In this paper I would like to dwell on the subtle interiorization of coloniser’s culture by the educated Indian in the postcolonial city space as reflected in Bhavani Prasad Mishra’s poem ‘Kya Karte Rahte hain’. This poem can be read as a document of fractured modern identity of the educated class in Indian cities at the threshold of post Gandhian era. Gandhi had criticized this class for becoming obsessed with Englishman’s language and ways. Bhavani Prasad Mishra, a Gandhian in thought and by practice, is deeply disturbed by the Englishman’s parting gift, the poisoned sweet that is being spread by the modern education system. The poem is about a class which is obsessed with English language and culture. It describes how the Western mode of education and work patterns have shifted our attention and energy away from our more urgent problems to pursue the goal of becoming a ‘Developed Nation’, an idea propagated by the West. Mishra’s poem questions this belief and undercuts the notion that achieving the status of a developed country would provide us with immense power and endless zones of comfort and convenience.
21st century has seen globalization, IT boom and the Internet shift the world focus from an industrial economy to a knowledge-based society impacting the ELT paradigm across the world. In the light of rapid pace of socio-economic development and the emergence of information age, demand has arisen for ‘knowledgeable workers’ and ‘smarter graduates’ equipped with a set of new skills and attitude towards work.
I feel sad and even annoyed when I hear teachers and parents complaining about the poor performance standards of students in English. ‘This is unfair,’ I would say to myself. ‘Have we ever asked those kids to communicate their ideas?’ No. All what we have done is teach them bits and fragments of English in terms of discrete sounds, words and sentences. When we ask them a question we expect them to reproduce the information that has been given to them. We don’t want them to come out with their ideas; nor do we encourage them to ask us questions, as both involve risk, the risk of making errors. Probably we have taught them hundreds of questions and answers and also have made them do several vocabulary and grammar exercises. We even go to the extent of teaching them nuances of pronunciation. By definition none of these activities provide space for communication, though we may claim that we are following communicative language teaching. I feel annoyed because this is a collective treachery inflicted on the learners as well as the teachers.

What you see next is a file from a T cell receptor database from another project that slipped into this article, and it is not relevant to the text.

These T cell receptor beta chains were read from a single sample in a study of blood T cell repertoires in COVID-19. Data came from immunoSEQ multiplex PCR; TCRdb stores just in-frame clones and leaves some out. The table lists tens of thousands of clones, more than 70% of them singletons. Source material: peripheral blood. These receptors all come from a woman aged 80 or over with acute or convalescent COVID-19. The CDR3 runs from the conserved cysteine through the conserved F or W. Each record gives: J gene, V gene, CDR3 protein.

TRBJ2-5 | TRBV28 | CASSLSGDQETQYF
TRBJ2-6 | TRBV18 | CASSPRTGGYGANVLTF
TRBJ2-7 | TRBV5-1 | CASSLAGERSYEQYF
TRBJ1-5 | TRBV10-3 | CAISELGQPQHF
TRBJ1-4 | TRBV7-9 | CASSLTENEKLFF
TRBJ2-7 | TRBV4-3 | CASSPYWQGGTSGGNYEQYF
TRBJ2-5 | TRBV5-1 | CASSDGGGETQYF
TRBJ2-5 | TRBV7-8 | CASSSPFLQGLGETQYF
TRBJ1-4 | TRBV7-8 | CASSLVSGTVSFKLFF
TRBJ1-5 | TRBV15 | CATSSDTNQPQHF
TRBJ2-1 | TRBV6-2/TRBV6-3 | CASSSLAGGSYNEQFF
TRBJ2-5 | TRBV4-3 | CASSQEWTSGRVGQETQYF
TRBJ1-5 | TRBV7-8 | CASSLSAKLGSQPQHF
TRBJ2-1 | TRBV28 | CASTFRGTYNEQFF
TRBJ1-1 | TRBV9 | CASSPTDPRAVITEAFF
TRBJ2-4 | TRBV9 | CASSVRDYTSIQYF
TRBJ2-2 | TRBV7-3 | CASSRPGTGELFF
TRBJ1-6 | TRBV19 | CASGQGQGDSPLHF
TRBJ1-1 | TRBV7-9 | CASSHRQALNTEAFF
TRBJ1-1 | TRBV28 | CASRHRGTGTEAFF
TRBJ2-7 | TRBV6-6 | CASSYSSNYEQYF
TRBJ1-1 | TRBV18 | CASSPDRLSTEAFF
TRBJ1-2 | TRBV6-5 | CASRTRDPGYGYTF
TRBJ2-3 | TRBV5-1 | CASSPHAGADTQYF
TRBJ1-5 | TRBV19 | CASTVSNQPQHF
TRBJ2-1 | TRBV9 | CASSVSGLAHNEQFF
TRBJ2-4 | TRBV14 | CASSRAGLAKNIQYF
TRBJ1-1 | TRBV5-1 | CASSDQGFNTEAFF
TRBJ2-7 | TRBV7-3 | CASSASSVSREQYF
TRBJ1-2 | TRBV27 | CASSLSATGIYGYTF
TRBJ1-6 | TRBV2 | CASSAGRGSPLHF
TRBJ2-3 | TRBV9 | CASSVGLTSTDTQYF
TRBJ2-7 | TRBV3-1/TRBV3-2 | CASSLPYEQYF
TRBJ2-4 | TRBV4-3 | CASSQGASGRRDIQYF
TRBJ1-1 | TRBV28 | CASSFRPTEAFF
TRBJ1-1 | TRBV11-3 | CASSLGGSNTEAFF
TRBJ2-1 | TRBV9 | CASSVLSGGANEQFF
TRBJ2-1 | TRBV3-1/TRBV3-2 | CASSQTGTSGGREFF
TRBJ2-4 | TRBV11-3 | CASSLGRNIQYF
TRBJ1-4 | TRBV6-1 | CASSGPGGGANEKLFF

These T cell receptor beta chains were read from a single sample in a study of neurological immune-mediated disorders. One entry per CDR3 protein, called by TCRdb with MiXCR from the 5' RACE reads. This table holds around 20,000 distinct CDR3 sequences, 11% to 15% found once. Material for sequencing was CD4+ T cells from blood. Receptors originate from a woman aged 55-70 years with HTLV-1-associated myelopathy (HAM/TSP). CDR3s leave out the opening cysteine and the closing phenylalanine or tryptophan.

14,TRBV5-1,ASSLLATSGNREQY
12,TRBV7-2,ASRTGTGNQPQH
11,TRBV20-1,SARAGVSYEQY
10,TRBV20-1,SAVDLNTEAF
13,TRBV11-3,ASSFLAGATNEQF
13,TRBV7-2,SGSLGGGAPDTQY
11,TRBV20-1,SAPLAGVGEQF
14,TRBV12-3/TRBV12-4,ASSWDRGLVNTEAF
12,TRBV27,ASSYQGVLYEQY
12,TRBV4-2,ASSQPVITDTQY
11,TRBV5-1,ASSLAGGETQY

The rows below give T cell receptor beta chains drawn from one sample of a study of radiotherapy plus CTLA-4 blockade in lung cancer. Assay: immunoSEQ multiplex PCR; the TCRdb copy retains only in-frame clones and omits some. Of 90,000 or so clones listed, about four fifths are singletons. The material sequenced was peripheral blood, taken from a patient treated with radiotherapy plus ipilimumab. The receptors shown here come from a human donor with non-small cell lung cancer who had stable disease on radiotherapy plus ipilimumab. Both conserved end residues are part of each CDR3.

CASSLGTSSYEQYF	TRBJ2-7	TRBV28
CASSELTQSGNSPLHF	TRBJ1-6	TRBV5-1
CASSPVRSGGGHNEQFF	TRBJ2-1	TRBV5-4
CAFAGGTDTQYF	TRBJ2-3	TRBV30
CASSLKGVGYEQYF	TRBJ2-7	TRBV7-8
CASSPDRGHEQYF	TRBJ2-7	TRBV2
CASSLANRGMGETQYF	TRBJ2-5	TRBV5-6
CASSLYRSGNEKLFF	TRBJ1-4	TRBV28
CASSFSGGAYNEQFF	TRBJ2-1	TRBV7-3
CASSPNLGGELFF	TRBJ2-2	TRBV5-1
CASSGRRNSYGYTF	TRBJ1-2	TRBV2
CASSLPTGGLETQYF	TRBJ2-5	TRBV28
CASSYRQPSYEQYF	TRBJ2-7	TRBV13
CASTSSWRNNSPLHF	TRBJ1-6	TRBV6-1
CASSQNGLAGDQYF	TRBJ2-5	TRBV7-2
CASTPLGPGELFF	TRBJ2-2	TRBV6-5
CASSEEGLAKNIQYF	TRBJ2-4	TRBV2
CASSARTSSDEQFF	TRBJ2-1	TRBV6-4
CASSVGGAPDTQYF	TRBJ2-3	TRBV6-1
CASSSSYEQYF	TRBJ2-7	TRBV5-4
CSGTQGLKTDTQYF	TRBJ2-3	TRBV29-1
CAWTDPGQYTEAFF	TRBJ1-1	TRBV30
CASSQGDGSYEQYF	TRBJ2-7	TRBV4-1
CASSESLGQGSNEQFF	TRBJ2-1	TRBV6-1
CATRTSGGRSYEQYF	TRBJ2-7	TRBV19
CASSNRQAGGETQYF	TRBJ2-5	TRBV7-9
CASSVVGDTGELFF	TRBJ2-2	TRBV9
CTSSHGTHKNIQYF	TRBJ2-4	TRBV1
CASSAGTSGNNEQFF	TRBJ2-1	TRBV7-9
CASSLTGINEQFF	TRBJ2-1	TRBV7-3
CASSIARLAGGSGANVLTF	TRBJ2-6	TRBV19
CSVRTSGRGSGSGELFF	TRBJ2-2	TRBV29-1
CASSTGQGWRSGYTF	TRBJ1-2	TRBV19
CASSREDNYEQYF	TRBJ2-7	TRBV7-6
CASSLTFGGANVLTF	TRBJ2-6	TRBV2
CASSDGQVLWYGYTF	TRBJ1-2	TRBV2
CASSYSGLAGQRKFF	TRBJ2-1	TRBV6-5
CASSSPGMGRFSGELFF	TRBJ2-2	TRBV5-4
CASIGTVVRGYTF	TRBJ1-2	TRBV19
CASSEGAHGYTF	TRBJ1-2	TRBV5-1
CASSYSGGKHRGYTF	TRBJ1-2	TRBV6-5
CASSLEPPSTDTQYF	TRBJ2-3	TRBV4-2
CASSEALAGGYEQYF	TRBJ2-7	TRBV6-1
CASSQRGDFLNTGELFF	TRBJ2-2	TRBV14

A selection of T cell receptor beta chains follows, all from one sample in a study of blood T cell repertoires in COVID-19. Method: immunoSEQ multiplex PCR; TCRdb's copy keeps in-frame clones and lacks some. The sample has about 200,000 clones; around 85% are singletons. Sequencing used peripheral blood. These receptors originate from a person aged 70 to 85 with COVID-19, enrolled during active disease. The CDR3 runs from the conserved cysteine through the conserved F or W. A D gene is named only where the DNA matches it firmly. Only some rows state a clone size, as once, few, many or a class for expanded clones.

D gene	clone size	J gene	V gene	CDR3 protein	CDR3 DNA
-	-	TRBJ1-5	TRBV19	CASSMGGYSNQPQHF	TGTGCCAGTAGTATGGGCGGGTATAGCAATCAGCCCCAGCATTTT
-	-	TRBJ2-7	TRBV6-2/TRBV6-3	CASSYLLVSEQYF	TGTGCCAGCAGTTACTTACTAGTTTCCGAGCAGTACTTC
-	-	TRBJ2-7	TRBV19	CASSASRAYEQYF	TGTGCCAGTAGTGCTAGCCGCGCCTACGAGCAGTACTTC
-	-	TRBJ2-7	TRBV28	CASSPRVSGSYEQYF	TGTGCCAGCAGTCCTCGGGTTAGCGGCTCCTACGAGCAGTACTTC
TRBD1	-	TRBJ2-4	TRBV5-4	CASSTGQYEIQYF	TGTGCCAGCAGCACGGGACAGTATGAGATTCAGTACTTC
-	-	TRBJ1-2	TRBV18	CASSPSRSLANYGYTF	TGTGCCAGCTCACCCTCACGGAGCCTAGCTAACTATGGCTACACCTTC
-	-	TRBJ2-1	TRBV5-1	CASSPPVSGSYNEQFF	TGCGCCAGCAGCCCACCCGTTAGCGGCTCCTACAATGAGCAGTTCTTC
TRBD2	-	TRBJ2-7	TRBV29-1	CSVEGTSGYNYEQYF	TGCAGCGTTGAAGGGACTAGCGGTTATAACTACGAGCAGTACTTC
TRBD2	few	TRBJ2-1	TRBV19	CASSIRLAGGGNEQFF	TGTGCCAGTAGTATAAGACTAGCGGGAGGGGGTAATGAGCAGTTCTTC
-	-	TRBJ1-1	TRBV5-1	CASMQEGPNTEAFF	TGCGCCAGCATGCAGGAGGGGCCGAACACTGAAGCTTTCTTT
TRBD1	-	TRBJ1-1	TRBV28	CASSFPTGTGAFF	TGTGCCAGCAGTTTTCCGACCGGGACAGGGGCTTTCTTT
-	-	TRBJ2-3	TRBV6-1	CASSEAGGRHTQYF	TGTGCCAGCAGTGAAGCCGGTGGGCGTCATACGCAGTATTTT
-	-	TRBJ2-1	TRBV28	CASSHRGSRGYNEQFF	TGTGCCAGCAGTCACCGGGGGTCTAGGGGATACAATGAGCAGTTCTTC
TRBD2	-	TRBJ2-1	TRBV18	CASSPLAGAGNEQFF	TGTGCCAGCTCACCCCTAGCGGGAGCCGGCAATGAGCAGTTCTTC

Dr Hemachandran Karah is Assistant Professor at the Centre for the Study of Developing Societies (CSDS). Karah works in the fields of disability studies and medical humanities. Following his doctoral research at Cambridge on the writings of Ved Mehta, Karah has been working on a book manuscript concerning the narratives of blind culture. In the long run, Karah is expecting to contribute towards academic debates in the areas of disability, health, and medicine. Here, in an interview with Manjari Chaturvedi and Chandra Nisha Singh, he shares his thoughts on the idea of disability pedagogy eventually moving towards a brainstorming session on newer horizons in the field.
Manjari Chaturvedi (Manjari): Hema, tell us about your early days as a student. How did you learn English following your school education in Tamil?